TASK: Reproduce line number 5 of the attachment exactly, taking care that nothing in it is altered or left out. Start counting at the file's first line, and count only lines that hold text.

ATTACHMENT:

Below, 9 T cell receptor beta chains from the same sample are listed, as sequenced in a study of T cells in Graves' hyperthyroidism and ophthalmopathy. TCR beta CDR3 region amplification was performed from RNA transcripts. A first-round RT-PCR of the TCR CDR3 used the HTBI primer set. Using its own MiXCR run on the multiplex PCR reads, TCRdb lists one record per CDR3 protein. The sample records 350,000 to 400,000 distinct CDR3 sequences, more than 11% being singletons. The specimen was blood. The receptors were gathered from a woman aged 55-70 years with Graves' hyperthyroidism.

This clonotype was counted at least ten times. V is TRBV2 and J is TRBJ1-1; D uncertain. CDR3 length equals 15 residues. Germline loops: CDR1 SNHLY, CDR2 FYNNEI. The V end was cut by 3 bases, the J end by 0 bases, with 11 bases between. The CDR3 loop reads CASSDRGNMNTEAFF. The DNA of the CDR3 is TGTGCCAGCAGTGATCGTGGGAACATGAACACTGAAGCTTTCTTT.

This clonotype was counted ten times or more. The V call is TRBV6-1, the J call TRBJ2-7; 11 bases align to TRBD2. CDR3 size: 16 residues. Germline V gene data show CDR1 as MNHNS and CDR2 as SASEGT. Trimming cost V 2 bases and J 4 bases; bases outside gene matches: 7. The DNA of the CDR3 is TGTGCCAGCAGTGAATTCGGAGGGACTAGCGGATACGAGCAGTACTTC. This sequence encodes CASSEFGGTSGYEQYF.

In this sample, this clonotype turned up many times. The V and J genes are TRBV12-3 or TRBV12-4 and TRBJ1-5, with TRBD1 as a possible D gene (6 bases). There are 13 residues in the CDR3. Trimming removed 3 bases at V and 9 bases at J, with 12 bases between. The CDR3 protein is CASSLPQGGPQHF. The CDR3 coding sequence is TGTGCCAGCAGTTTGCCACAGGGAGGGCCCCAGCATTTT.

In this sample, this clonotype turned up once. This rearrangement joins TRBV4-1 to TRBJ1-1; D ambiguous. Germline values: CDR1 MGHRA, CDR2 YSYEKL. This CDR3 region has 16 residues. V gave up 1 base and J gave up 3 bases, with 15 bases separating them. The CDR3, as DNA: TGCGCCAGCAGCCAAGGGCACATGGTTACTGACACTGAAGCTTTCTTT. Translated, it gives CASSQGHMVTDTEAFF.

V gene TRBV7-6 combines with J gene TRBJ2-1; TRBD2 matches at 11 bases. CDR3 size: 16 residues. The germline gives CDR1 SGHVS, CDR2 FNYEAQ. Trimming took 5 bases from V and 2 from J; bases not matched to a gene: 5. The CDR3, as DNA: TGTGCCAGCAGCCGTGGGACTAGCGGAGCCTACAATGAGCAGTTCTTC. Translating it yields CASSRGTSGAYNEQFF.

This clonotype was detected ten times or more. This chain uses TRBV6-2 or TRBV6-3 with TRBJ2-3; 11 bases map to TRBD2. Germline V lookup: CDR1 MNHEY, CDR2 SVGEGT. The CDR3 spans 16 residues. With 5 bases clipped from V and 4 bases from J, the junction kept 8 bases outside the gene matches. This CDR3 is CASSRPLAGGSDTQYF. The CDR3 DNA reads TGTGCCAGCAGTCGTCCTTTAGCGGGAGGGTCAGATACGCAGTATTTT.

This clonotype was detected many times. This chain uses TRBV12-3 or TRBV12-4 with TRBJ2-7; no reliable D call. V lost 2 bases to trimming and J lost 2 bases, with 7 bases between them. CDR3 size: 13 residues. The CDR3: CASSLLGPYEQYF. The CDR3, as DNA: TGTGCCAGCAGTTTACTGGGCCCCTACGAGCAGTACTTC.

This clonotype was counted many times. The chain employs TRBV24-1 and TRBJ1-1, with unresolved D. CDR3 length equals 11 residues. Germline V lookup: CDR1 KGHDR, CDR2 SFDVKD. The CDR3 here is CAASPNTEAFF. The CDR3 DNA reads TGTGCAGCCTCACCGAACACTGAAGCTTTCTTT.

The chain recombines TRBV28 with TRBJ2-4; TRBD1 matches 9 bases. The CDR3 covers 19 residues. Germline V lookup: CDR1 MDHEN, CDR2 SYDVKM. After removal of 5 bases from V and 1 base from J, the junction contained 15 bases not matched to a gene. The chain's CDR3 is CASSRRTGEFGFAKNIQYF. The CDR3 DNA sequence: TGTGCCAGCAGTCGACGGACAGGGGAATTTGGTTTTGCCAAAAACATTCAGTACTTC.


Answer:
In this sample, this clonotype turned up once. This rearrangement joins TRBV4-1 to TRBJ1-1; D ambiguous. Germline values: CDR1 MGHRA, CDR2 YSYEKL. This CDR3 region has 16 residues. V gave up 1 base and J gave up 3 bases, with 15 bases separating them. The CDR3, as DNA: TGCGCCAGCAGCCAAGGGCACATGGTTACTGACACTGAAGCTTTCTTT. Translated, it gives CASSQGHMVTDTEAFF.